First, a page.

Wheel-on trainers work best as a classic option, as getting an accurate power reading takes more time, and the accuracy is lower. Another concern is the type of tire you’re using. You should use a tire designed for trainers with high-heat resistance because these trainers rely on friction between the tire and the unit to provide resistance. Or you can use old tires that aren’t road-worthy anymore.
To use direct drive trainers, you must take the rear wheel off your bike and replace it with the trainer’s resistance unit. Not only does it provide a smooth and realistic feel, but you also don’t need a trainer-specific tire. This training type allows you to engage more directly and don’t have to dread a tire slip if pedalling faster. The result is much less wear and tear on your gear while a more realistic riding feel.
Fluid vs. Magnetic/Electromagnetic Resistance
On a fluid resistance trainer, you simply pedal faster if you want to feel more resistance. The faster you pedal, the harder you work, and the more intense the sweat. While fluid trainers have the smoothest ride feel, they usually don’t give you the option to add or reduce resistance, as smart trainers do. They’re also the quietest of all.
Trainers for indoor use using magnetic or electromagnetic resistance usually include an option to increase or decrease resistance. Since you can manage the resistance level, they give you more flexibility in your training.
Different Flywheel Weights
Simply said, the heavier the flywheel, the more realistic the ride. A trainer with a lighter flywheel feels like riding with your brakes rubbing and will slow you down if you stop pedalling.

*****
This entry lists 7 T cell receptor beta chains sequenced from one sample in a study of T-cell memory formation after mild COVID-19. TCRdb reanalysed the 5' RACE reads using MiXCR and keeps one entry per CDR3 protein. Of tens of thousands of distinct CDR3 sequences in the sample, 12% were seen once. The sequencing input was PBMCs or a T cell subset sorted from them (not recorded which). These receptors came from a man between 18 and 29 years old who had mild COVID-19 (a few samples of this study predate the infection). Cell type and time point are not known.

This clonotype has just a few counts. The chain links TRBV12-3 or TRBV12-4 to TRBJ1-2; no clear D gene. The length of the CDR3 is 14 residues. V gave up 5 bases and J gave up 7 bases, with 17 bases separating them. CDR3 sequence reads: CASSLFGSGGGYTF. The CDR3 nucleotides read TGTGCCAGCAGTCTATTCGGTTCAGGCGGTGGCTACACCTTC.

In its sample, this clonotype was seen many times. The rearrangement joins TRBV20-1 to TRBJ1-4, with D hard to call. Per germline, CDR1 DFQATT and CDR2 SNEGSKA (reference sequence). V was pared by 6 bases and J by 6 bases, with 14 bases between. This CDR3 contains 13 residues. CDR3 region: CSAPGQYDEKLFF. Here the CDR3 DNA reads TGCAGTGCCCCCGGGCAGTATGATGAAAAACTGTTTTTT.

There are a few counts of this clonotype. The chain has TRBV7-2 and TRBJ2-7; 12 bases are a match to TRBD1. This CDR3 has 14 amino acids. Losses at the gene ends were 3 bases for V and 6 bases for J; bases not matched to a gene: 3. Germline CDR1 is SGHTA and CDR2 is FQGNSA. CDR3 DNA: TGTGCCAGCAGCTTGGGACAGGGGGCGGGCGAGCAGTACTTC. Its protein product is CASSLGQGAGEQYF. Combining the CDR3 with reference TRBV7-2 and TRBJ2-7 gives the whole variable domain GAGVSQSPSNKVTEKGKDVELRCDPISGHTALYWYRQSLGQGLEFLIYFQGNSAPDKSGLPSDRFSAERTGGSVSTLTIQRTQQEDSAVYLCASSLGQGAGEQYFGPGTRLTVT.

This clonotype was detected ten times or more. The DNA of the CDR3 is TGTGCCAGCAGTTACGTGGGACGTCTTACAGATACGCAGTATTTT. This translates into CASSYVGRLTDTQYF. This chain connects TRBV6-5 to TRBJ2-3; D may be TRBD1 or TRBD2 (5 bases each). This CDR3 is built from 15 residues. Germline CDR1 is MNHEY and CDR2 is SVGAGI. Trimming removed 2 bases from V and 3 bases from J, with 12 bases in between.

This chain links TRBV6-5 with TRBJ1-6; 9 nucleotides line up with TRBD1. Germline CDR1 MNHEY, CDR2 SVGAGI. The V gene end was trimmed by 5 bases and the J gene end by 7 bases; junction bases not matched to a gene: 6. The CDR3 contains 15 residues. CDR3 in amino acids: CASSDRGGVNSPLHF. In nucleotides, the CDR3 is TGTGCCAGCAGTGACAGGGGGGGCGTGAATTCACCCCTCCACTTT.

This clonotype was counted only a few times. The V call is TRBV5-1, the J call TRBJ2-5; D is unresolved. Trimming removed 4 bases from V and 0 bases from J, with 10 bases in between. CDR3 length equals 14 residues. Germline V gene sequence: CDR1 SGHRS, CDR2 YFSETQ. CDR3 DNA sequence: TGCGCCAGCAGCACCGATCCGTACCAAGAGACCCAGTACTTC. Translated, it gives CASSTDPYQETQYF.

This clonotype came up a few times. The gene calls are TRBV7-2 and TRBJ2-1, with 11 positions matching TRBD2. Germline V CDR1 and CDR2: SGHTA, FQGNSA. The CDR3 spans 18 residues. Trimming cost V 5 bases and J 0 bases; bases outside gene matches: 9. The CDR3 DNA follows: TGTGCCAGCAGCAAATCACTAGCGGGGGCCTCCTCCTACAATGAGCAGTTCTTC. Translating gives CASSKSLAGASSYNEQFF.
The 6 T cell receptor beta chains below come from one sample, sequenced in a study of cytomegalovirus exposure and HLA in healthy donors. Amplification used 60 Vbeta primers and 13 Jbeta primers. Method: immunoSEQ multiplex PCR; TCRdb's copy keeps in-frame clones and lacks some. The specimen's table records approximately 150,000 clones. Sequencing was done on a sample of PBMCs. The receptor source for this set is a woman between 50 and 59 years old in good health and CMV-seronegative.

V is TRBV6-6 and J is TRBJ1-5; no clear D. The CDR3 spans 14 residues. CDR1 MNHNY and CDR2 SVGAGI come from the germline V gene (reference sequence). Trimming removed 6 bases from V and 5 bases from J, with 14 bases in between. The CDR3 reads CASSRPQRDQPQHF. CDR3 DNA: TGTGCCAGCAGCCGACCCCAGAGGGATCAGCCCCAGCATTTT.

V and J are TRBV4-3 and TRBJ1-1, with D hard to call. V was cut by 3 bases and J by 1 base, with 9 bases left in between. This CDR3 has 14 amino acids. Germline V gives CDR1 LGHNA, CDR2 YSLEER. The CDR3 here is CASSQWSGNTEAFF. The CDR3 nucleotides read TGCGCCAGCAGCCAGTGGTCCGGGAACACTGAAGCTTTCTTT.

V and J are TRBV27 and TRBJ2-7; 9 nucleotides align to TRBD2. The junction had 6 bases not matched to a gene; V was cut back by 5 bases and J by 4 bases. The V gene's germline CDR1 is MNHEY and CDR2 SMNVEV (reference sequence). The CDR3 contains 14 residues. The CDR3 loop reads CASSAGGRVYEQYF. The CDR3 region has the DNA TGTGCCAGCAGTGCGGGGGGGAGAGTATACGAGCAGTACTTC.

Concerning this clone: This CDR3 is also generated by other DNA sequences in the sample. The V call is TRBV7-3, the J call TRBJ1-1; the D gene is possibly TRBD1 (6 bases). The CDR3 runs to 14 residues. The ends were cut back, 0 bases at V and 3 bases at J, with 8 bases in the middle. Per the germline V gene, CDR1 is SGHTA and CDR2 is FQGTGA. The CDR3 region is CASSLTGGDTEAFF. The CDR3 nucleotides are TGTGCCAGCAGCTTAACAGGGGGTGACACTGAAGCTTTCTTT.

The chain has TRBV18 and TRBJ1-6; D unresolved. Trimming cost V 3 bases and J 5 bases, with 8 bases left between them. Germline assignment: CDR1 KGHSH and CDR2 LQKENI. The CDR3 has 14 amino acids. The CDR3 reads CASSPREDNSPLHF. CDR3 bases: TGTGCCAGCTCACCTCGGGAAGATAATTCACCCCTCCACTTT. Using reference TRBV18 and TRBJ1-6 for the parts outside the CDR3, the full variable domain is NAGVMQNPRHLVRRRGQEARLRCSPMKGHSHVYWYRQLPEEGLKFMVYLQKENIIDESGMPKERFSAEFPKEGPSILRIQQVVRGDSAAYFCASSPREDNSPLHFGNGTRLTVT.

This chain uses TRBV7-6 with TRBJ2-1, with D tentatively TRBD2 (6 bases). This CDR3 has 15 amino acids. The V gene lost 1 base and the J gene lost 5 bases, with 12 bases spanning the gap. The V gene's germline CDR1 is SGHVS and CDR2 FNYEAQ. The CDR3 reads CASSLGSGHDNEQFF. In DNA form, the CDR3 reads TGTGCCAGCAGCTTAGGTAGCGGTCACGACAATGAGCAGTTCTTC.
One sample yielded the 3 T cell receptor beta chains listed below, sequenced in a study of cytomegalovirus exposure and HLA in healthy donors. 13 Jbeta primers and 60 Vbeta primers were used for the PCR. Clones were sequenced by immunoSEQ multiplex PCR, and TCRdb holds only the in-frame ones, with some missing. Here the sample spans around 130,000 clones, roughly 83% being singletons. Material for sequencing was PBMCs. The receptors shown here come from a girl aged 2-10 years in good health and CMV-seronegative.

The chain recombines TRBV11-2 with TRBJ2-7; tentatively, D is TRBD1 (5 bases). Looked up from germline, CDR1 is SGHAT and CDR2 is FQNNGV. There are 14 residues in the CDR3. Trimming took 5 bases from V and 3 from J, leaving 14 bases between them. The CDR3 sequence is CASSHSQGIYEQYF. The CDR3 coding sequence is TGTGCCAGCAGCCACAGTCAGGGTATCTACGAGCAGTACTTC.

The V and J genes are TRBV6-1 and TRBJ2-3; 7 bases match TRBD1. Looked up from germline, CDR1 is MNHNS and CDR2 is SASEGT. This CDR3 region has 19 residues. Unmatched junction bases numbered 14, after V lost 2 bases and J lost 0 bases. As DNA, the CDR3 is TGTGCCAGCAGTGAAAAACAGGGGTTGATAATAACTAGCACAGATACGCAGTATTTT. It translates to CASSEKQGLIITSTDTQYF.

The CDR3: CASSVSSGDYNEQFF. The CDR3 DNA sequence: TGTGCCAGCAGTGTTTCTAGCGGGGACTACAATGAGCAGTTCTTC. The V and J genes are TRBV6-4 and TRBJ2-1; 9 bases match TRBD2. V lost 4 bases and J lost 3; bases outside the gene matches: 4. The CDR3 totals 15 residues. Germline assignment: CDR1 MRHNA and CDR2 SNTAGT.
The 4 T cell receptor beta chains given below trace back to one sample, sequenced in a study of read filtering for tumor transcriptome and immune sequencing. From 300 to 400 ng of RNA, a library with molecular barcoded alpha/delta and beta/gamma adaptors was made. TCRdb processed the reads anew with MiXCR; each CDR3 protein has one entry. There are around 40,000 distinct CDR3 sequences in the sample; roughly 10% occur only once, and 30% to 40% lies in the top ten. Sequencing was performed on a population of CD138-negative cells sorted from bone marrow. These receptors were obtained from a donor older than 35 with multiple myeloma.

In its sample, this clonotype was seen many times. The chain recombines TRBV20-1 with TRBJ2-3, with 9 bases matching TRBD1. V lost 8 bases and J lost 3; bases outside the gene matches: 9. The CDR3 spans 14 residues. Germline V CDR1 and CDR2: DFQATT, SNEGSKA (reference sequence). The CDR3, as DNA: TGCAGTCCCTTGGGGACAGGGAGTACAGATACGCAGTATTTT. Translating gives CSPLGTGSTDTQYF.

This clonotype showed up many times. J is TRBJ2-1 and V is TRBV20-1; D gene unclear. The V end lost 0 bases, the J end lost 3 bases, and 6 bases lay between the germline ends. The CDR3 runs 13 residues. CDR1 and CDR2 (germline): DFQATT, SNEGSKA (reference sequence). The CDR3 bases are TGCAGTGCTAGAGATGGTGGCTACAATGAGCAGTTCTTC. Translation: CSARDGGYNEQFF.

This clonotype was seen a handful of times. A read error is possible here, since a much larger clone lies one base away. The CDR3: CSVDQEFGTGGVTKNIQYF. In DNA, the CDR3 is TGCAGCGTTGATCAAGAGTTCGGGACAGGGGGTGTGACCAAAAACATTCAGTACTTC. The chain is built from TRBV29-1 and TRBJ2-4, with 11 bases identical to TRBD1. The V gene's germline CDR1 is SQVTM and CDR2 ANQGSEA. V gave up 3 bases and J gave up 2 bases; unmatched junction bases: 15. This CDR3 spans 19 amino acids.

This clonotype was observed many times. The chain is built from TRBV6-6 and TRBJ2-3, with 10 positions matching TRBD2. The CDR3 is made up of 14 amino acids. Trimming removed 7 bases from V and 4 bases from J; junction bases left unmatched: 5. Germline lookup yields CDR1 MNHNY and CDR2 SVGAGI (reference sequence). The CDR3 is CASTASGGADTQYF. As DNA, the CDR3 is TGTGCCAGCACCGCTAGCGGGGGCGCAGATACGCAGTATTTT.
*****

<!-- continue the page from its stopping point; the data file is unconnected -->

Other Things to Consider
Now that you’ve learned the different types of indoor bike trainers, you must have a general idea of the type you need. Once you decide on the type, it comes down to the details. Even within the same category, different models serve various purposes. These are some of the most important factors to consider.
First things first, you need to check if your bike fits. Although most indoor cycle trainers are compatible with several bike styles and tire sizes, it won’t hurt to check. What you need to know is your bike type: is it a mountain or road? Also, the wheel size and the type of skewer: is it a thru-axle or a quick-release skewer? And even if your bike isn’t compatible with a bike trainer you like, you can get adapters or cassettes to make it fit.
Noise may not be the biggest issue if you live alone in a house. But if you have roommates or family or live in a second-floor apartment with neighbours below you, you’ll need a quieter design. Direct-drive trainers are generally the most silent ones, while roller trainers are the loudest. Some smart trainers come with settings for silent mode.
While smart trainers are more expensive than traditional trainers, if you get bored of indoor workouts easily, it may be worth it. They connect to apps, such as Zwift or The Sufferfest, allowing you to set your bike to a specific program or terrain. What you get is adjusted resistance to simulate the actual road conditions. The app allows you to connect with other riders and ride your bikes together.